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Is anyone else hooked on this fantastic social networking tool? – it took five minutes  playing to capture my attention! As a librarian, I love the fact that I can neatly order my interests, that I can “catalogue” them simply, and that I can add meaningful metadata to my pins. Not only that, I have beautiful photographs to make the interface very appealing …. need I go on.?

English: Red Pinterest logo


I can see that Pinterest could also serve library users very well. One of its major attractions is that you can instantly pin something of interest to your selected  board. So instead of having to print out a blurb, or jot down a book’s relevant details, you can simple pin it instantly to an appropriate board for future reference. There are android, iPad and iPhone apps for Pinterest as well, which suits me fine.  I often flick into it when having a coffee or in my lunch break.  Personally, if I were a student, I would find it extremely useful if I could pin material direct from the online public catalogue, and librarians will find a variety of others uses for it I am sure – take a look at this article to find out how libraries are making Pinterest work for them. Apparently, according to this article you can also use Pinterest to attract more traffic to your blog -I must peruse it in detail then!

If not using Pinterest for any kind of academic pursuit or interest, it is a brilliant recreational tool. It has allowed me to create something visually attractive and incredibly useful – I have boards for books I want to read, for recipes, places I would like to travel, favourite places and spaces and the most wonderful boards for revivalist craft like crochet, knitting and sewing. Pinterest brings together like-minded people who would never have connected previously, but who, through having something in common, become part of a wider community. It has also made me realise that there are so many fabulously talented and generous people out there who are happy to share their skills and expertise on line. I for one am grateful for that, especially since I have found expert tutorials on crochet, which I am endeavouring to pick up again after twenty years or so. There is a renewed interest in handmade goods, and it has been brilliant to be able to access personal tuition, online and free of charge…. no longer do I have the luxury of asking my Mum and women of her generation to help with handcraft pursuits because sadly they are no longer with us. Pinterest doesn’t offer that close personal contact, but it is the next best thing…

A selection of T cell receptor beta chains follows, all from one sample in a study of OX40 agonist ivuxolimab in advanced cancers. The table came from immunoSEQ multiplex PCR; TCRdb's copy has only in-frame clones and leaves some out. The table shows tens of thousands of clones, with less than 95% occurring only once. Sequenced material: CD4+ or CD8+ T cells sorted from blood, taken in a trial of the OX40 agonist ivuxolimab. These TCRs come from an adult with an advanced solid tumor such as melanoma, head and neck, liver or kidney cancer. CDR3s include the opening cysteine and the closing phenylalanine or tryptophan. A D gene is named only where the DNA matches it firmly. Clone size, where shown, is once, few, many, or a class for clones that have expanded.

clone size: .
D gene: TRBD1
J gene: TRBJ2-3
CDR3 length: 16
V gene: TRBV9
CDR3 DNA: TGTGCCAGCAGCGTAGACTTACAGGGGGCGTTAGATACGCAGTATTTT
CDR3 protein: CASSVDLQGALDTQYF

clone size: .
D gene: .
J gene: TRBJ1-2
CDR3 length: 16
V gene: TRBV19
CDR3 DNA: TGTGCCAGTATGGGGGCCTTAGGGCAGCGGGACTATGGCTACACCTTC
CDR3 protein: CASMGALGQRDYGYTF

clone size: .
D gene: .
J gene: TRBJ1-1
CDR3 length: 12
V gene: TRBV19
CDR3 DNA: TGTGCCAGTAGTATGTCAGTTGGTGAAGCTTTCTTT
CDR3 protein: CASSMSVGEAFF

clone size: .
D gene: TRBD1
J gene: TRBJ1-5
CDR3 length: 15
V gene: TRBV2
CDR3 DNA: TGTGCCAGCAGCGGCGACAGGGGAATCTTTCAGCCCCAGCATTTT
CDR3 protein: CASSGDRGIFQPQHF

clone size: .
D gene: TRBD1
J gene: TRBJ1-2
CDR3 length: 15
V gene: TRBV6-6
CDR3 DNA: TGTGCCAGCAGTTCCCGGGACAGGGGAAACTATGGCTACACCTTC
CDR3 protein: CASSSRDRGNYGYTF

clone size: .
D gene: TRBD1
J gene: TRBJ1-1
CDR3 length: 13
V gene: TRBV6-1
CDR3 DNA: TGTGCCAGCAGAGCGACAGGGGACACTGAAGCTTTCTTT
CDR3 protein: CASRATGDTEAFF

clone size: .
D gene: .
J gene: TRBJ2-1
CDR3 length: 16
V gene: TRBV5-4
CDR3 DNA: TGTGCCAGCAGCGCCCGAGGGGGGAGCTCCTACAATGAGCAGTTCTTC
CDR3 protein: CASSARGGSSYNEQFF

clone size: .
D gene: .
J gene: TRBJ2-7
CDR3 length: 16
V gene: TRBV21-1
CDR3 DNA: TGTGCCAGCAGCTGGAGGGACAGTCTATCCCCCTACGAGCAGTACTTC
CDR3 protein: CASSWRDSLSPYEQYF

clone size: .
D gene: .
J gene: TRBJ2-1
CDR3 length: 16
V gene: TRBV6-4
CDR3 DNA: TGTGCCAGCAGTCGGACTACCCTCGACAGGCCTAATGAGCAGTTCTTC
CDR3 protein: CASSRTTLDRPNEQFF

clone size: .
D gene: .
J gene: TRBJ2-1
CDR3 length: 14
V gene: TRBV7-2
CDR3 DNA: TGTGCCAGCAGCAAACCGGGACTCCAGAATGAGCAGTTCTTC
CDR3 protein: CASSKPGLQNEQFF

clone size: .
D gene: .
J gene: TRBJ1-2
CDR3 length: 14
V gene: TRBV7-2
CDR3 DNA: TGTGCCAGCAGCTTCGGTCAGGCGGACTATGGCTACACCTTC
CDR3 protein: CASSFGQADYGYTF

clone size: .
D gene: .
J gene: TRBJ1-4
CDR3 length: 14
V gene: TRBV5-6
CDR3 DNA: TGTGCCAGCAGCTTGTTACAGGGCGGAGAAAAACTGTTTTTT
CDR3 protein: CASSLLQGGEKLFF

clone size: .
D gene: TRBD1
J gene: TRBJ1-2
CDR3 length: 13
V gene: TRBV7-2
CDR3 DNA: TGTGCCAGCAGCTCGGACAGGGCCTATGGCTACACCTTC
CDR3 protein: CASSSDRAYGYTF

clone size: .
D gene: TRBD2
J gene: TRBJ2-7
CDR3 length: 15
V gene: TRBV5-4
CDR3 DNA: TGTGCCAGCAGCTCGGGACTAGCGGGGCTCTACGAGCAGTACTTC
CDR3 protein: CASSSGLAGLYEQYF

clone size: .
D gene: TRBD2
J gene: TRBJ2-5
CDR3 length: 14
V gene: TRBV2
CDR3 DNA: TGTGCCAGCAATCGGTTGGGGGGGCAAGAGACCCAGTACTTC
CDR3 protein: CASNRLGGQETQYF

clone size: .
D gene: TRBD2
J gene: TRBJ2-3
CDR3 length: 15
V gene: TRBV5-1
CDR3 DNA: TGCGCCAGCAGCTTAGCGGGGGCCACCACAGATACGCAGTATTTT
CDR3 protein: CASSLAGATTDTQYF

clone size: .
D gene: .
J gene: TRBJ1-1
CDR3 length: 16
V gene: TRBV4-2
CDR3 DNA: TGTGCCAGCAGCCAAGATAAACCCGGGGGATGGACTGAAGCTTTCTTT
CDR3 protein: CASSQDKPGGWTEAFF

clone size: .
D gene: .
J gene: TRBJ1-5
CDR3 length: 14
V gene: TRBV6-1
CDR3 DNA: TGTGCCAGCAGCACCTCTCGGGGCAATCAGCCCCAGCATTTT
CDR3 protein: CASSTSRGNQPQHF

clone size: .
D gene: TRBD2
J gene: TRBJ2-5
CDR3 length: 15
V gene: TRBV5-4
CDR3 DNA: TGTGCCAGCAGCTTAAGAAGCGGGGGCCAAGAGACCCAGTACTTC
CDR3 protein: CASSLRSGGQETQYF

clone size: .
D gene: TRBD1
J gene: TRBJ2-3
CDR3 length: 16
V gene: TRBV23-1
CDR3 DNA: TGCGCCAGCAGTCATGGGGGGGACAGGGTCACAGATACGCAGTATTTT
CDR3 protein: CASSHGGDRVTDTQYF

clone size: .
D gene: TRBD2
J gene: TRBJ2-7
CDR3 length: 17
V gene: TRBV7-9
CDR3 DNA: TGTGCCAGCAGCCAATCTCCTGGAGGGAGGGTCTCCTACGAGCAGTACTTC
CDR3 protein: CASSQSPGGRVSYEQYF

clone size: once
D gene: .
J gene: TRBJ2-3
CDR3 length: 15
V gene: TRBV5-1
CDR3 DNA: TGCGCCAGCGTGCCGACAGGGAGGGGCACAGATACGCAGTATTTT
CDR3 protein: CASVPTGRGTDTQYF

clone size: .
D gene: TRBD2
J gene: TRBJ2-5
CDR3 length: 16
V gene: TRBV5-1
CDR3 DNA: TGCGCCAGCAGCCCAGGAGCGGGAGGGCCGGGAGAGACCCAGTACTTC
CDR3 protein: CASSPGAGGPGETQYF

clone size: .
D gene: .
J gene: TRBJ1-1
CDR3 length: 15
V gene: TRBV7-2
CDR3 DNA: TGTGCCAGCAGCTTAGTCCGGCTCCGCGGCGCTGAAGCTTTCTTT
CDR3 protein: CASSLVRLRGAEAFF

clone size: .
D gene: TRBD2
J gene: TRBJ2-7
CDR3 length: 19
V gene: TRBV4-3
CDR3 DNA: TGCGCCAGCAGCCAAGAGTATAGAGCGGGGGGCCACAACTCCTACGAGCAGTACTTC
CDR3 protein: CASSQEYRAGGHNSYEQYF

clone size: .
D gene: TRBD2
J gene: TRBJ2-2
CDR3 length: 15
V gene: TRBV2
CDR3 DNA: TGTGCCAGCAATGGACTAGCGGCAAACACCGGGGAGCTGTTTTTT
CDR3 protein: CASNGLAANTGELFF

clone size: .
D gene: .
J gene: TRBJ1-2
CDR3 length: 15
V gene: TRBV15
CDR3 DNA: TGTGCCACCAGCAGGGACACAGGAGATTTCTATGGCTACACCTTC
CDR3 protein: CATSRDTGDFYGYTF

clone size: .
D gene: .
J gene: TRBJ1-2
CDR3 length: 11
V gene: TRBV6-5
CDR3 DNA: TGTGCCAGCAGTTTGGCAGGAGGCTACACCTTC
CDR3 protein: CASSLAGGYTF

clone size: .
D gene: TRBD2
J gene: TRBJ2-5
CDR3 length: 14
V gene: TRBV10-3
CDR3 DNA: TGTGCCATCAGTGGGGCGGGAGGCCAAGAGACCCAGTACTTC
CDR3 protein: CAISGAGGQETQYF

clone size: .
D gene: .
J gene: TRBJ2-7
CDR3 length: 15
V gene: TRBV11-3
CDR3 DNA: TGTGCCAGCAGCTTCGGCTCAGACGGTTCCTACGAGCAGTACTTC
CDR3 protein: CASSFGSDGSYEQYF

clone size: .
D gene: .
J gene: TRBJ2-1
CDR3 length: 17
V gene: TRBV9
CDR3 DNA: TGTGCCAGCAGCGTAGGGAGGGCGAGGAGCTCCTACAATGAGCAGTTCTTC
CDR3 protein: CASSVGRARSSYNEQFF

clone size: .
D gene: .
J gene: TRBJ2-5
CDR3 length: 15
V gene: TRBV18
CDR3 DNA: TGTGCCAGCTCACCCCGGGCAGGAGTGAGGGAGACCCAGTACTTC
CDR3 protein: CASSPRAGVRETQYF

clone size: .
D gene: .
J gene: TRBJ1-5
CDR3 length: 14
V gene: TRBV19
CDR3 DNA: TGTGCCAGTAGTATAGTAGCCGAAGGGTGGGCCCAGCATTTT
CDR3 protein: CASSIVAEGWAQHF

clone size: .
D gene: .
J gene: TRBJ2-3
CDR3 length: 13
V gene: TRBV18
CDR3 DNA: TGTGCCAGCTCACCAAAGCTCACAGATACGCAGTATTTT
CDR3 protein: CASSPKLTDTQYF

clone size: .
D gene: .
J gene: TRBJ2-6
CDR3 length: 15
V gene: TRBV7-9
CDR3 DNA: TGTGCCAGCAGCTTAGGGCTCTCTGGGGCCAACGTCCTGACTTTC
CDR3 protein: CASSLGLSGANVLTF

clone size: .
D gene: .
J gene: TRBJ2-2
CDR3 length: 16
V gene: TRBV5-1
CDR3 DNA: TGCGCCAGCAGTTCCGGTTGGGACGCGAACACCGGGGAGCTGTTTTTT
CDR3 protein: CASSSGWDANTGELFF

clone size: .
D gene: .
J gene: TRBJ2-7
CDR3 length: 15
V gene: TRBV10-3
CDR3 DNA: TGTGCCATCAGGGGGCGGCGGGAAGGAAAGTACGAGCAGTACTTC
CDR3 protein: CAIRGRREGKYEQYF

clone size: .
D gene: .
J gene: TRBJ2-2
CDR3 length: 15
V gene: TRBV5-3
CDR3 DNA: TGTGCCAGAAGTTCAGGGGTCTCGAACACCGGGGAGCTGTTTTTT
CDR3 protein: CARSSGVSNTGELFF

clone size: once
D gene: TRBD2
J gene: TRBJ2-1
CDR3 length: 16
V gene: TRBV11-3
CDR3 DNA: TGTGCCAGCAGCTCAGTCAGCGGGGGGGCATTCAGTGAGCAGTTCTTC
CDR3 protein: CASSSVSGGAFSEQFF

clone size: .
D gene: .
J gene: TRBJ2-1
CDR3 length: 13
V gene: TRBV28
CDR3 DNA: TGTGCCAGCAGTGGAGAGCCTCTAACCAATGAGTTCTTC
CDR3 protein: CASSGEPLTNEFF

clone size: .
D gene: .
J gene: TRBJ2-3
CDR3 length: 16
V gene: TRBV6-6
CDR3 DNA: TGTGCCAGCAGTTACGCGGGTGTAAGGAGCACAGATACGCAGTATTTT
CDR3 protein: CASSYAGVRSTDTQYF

My beautiful Mum – and wonderful seamstress and knitter

Meanwhile,  Pinterest beckons…..again!